Media Statement from Australian Christians:
Songs of peace and love fill western churches as smoke rises from the rubble of eastern churches falling to jihadist ideologues. Iraq is experiencing an emptying out of its Christian communities that date back to the first centuries including Chaldean, Assyrian and Armenian churches.But who cares?
Secular media seem unable or unwilling to grasp the religious cleansing we are witnessing. Rather than lament and advocate for those Eastern Christians and other minorities being religiously cleansed, there appears to be a devotion to avoiding vilification of Muslim minorities and in so doing, the plight of those being religiously cleansed from their homelands is often overlooked.
While tongues are being silenced in western communities, Louis Sako appointed in 2013 as the new Patriarch of Baghdad, broke with the Church's long-standing convention that speaking out about the problems would only make them worse. He admonished his congregation with these words: "I know your fears," … But you have been here for 2,000 years and are at the origin of this country, together with the Muslims. Why is the little flock still afraid? Do not emigrate, whatever the pressures." Continuing, Sako said to The Sunday Telegraph:
"Christianity in the Middle East has always encouraged its people to rely on the protection of the law, not the tribe," "Right now, the law here in Iraq is very weak."
And it seems apparent, that tribalism is gaining strength. Inadvertently perhaps we are supporting tribalism?
Iraqi Christians are crying for help to strengthen Iraqi law and order in their beloved homeland. Opening up western borders to a flood of Iraqi refugees as ‘the only solution’ is at odds with the pleas of many Christian leaders across the Arab world urging them not to leave. But to stay they will need our help, not our abandonment.
Sako said, unlike their Sunni, Shi'ite and Kurdish neighbors, Christians have no militias to protect them.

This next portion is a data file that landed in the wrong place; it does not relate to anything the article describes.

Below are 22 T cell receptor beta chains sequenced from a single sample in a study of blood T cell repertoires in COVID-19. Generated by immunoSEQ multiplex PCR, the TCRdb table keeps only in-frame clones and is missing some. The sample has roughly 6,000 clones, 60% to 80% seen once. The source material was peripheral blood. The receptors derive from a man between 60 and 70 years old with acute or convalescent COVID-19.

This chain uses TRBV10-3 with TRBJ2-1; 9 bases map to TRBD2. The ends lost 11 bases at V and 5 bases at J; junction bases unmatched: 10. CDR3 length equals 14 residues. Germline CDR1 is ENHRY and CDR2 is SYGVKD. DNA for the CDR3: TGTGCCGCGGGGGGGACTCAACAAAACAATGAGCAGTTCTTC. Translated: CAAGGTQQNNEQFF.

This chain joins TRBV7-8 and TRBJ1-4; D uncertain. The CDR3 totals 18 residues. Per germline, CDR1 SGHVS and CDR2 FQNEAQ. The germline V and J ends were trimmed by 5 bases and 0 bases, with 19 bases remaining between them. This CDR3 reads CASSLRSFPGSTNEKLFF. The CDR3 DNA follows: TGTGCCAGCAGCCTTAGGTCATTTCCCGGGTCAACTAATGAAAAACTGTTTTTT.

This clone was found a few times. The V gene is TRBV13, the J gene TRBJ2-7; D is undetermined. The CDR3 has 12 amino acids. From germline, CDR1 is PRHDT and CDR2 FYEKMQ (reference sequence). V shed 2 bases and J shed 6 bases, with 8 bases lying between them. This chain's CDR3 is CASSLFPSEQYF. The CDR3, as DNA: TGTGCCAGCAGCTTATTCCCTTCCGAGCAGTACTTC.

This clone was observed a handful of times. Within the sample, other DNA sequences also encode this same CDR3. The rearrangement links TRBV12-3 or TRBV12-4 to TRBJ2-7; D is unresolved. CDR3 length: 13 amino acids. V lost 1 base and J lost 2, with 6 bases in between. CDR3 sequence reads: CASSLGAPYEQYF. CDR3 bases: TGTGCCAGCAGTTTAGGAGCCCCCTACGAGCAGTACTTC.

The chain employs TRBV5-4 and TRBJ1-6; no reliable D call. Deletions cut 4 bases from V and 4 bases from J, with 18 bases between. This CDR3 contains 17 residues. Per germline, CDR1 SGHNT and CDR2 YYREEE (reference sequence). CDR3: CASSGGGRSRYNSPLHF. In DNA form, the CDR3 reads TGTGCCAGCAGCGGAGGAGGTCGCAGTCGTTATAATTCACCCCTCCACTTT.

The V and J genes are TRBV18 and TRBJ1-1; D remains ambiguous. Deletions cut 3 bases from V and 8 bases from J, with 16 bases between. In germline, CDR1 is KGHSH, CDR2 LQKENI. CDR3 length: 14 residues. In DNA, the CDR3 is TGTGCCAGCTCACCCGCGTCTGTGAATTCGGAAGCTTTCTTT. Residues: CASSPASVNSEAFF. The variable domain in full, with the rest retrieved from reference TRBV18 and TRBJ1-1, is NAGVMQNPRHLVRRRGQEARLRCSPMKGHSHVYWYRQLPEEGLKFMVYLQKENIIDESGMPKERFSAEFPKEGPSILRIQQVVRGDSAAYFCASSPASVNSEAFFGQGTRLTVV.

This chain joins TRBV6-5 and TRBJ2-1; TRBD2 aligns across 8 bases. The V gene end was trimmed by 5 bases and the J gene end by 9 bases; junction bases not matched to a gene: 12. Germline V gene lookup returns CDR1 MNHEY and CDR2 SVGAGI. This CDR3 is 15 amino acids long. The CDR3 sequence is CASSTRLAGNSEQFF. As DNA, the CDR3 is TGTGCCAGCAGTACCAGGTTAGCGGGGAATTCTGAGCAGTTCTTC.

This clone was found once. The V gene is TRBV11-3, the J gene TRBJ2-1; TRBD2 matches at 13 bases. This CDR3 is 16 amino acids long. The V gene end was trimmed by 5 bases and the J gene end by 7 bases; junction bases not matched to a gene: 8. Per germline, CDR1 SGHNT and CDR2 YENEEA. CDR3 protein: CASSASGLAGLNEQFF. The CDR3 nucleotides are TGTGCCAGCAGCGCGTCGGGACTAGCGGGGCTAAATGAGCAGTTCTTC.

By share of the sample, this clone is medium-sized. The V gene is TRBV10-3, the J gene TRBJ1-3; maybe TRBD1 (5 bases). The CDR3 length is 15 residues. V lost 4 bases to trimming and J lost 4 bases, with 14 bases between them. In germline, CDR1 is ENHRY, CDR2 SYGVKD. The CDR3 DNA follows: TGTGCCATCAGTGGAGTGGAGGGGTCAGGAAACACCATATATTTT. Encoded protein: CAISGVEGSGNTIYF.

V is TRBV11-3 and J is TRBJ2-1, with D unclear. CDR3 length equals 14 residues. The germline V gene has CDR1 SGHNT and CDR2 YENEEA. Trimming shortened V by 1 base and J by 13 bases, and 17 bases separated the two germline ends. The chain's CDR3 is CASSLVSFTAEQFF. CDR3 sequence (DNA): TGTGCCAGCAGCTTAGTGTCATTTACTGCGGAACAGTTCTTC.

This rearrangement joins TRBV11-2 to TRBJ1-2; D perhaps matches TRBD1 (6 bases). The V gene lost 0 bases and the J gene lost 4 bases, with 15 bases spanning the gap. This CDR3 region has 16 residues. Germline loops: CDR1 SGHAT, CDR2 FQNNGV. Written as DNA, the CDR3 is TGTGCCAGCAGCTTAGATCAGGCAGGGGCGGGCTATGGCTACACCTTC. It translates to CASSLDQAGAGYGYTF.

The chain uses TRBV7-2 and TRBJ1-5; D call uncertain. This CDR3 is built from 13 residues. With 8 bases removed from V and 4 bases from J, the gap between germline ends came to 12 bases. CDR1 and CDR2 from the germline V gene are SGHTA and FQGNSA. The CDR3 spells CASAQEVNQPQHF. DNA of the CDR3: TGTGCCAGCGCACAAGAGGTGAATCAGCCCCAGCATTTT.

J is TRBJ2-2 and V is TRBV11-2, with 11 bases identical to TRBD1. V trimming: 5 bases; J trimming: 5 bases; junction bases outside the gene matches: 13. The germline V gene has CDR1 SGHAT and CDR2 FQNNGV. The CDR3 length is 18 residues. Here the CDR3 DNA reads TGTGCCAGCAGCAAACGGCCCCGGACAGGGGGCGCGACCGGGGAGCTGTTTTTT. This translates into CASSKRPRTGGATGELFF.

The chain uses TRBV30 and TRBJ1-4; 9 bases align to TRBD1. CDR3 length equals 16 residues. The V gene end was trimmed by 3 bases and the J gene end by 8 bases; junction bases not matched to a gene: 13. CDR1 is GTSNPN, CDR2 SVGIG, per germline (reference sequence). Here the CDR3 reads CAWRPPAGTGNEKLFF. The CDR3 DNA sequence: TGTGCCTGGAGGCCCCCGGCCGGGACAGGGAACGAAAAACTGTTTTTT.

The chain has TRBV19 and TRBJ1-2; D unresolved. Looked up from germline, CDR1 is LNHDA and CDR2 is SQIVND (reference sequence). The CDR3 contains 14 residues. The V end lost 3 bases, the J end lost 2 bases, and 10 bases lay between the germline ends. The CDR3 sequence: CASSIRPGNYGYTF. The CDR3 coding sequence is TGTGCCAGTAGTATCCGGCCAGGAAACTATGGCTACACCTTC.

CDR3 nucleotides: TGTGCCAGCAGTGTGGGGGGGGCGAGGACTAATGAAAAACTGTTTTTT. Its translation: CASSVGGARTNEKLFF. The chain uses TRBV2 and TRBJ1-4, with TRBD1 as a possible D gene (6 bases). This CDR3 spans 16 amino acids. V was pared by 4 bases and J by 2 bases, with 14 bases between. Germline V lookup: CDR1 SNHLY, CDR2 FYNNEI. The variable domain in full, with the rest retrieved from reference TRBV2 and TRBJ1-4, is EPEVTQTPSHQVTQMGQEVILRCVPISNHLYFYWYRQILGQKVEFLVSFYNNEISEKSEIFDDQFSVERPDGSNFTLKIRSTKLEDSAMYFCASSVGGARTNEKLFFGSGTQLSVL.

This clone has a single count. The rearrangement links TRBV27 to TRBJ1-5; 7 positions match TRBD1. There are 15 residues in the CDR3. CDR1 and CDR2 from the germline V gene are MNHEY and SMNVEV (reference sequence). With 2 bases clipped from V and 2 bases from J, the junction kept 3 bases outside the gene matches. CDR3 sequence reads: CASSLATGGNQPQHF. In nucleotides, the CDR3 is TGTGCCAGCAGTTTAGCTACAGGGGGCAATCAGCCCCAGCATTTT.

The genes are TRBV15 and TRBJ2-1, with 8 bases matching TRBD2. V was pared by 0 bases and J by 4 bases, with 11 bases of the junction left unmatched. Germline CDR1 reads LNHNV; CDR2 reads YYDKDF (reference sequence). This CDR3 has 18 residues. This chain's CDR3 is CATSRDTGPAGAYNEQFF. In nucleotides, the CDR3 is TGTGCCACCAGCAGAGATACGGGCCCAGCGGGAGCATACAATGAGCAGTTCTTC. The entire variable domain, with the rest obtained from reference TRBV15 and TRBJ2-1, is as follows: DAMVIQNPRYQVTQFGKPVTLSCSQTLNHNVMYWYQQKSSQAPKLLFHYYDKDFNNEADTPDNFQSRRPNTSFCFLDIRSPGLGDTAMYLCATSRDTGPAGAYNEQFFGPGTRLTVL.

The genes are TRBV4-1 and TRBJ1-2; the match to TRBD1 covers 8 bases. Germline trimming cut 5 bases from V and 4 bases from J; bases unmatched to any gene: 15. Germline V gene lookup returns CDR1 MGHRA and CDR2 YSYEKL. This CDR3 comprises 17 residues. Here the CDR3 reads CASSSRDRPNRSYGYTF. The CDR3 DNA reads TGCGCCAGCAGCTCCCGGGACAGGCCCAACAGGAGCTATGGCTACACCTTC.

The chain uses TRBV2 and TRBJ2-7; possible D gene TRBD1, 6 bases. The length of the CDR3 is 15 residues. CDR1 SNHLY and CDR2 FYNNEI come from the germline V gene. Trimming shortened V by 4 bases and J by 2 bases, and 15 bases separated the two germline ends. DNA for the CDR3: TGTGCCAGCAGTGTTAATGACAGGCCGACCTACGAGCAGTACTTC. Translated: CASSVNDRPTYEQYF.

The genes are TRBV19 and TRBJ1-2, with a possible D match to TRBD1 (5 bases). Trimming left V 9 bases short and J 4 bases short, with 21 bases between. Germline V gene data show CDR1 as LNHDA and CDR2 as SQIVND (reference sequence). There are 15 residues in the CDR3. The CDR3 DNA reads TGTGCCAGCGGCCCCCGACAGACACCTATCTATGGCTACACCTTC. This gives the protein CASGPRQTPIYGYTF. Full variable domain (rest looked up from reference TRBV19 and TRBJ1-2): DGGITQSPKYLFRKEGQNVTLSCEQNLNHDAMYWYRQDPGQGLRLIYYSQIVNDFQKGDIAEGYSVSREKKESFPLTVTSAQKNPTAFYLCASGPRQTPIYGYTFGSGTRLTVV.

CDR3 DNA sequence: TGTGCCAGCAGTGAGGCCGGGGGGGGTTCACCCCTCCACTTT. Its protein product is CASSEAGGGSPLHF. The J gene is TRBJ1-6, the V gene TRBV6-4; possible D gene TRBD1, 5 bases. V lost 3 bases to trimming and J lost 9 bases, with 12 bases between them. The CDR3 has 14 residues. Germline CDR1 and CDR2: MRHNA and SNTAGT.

An Erbil-based civil engineer put it this way: “When everything got violent, the Shiites received help from Iran, the Sunnis had the Gulf, and us? Well, we were left unprotected”. Aziz Emmanuel al-Zebari, a Chaldean Catholic church official said: “In opening its doors (to refugees), the U.S. is weakening those who are left behind.
Strengthening and supporting Iraqi Christians and all who support the law over tribalism should be the goal. Abandoning villages to be ransacked by ISIS as the Iraqi military recently did should not be the standard of those who support religious and civil liberty.
The writing is on the wall. Prior to 2003 the Christian population of Mosul numbered 130,000. Until early June 2014, there were 10,000. After the ISIL took over the city last month, only 2,000 Christians remain.That’s religious cleansing. As the Barnabas Fund reports: ‘atrocities by Islamic militants have been forcing Christians to flee their homes in Iraq for many years. Christians have been targeted with kidnappings and brutal killings to make it clear they are not welcome.’They have also been subjected to financial oppression with the reintroduction of the jizya – a tax on non-Muslims for living as second class citizens in the Islamic state.
Iraq was once home to 135,000 Jews. Today less than ten Jews remain in the entire country. Lest we forget.
Australian Christians seek to loose the tongue of the silent majority to support the persecuted minorities wherever they may be. There needs to be a shift from concern about Islamophobia to addressing the real fears resulting in the religious cleansing of Iraq’s indigenous population.
Australian Christians is a federal political party with the goal of representing the values and concerns of the 2.7 million Christian Australians who attend church once a month or more, and others who identify with these values and human rights concerns.
Vickie Janson, Victorian State Director
M: 0411 298 464